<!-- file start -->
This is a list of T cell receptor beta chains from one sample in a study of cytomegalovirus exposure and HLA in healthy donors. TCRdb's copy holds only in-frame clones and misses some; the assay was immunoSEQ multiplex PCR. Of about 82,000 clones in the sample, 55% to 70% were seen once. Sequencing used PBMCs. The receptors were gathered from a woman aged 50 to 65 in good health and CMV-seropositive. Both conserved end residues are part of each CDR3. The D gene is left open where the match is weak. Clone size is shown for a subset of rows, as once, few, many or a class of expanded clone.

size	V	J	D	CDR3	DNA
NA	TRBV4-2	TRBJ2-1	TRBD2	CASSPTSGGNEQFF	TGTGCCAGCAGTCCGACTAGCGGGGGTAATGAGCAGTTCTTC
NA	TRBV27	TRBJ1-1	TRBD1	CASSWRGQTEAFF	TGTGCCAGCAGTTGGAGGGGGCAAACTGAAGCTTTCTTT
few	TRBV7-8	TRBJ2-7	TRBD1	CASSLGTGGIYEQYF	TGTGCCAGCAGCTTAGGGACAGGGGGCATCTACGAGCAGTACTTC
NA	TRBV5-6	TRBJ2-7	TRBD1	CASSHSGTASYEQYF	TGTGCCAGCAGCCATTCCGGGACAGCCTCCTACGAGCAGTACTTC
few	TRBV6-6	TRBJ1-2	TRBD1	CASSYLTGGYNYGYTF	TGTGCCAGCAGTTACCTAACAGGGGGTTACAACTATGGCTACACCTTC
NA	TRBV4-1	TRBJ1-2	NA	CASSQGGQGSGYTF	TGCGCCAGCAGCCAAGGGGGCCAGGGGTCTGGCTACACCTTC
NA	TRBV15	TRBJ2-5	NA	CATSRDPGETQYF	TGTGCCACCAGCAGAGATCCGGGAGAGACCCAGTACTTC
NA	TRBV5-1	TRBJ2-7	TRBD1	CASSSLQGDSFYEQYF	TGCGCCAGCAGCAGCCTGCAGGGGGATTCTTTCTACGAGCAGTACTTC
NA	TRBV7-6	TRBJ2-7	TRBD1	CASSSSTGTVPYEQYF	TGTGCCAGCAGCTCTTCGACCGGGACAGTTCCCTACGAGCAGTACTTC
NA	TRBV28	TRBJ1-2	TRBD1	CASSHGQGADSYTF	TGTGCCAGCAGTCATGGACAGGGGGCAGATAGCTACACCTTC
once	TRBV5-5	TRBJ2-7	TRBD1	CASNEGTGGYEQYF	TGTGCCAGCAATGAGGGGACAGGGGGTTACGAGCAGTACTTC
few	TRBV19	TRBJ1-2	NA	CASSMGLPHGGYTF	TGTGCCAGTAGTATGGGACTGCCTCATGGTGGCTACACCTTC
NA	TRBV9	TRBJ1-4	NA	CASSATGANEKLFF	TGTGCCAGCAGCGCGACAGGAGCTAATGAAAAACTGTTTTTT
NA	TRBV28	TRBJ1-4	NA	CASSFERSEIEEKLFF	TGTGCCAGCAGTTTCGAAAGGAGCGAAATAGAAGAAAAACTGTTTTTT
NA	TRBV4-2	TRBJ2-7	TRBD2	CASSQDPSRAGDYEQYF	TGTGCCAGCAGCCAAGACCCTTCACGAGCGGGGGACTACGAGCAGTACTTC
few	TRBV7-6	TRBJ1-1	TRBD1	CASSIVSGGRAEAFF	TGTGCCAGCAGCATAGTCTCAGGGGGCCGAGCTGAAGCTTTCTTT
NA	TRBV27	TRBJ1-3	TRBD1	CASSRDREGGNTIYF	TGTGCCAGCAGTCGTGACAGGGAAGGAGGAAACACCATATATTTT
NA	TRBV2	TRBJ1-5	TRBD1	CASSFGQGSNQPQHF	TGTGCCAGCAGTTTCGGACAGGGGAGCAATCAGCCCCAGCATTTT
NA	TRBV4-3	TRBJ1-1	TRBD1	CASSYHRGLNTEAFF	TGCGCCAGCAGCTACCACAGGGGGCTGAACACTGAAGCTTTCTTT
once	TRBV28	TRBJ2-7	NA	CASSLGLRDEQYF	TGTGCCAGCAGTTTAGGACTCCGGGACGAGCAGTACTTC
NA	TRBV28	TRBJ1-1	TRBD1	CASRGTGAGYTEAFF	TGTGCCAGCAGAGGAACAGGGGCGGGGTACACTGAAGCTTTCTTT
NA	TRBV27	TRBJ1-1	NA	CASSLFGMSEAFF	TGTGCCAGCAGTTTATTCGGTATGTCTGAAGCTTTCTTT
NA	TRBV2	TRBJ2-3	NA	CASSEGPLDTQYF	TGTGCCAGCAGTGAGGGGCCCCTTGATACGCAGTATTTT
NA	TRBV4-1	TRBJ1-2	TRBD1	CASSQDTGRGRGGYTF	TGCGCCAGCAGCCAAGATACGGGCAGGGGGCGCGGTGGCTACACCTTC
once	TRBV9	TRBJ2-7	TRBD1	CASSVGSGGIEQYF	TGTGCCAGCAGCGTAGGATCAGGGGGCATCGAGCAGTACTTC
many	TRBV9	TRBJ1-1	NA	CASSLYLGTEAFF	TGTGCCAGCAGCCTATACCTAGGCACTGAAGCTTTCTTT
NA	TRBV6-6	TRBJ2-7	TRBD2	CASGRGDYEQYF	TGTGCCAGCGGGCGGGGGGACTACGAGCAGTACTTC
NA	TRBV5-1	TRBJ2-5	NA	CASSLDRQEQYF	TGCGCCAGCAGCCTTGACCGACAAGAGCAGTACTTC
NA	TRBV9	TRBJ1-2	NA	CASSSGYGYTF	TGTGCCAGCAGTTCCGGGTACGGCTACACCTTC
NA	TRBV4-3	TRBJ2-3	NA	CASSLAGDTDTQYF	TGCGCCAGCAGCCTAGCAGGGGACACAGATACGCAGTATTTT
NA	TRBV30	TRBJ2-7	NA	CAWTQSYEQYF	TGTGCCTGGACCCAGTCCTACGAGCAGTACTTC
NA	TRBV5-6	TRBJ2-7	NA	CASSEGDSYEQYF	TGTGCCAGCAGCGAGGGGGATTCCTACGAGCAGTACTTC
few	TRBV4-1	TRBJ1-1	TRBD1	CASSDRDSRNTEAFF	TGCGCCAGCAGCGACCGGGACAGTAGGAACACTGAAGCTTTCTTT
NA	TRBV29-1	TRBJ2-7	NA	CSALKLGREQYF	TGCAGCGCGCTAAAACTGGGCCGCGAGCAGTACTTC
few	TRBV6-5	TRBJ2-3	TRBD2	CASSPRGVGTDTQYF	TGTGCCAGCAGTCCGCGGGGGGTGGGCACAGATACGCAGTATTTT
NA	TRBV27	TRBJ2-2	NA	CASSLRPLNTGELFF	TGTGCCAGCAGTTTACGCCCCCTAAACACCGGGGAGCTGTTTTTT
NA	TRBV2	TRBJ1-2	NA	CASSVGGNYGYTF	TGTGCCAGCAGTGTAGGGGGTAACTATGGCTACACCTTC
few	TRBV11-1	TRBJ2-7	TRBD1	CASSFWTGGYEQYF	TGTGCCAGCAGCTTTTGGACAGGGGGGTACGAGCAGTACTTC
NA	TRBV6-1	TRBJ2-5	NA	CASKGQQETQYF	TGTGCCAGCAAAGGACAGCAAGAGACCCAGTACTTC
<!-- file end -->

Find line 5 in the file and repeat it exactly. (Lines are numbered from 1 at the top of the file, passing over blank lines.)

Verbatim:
few	TRBV7-8	TRBJ2-7	TRBD1	CASSLGTGGIYEQYF	TGTGCCAGCAGCTTAGGGACAGGGGGCATCTACGAGCAGTACTTC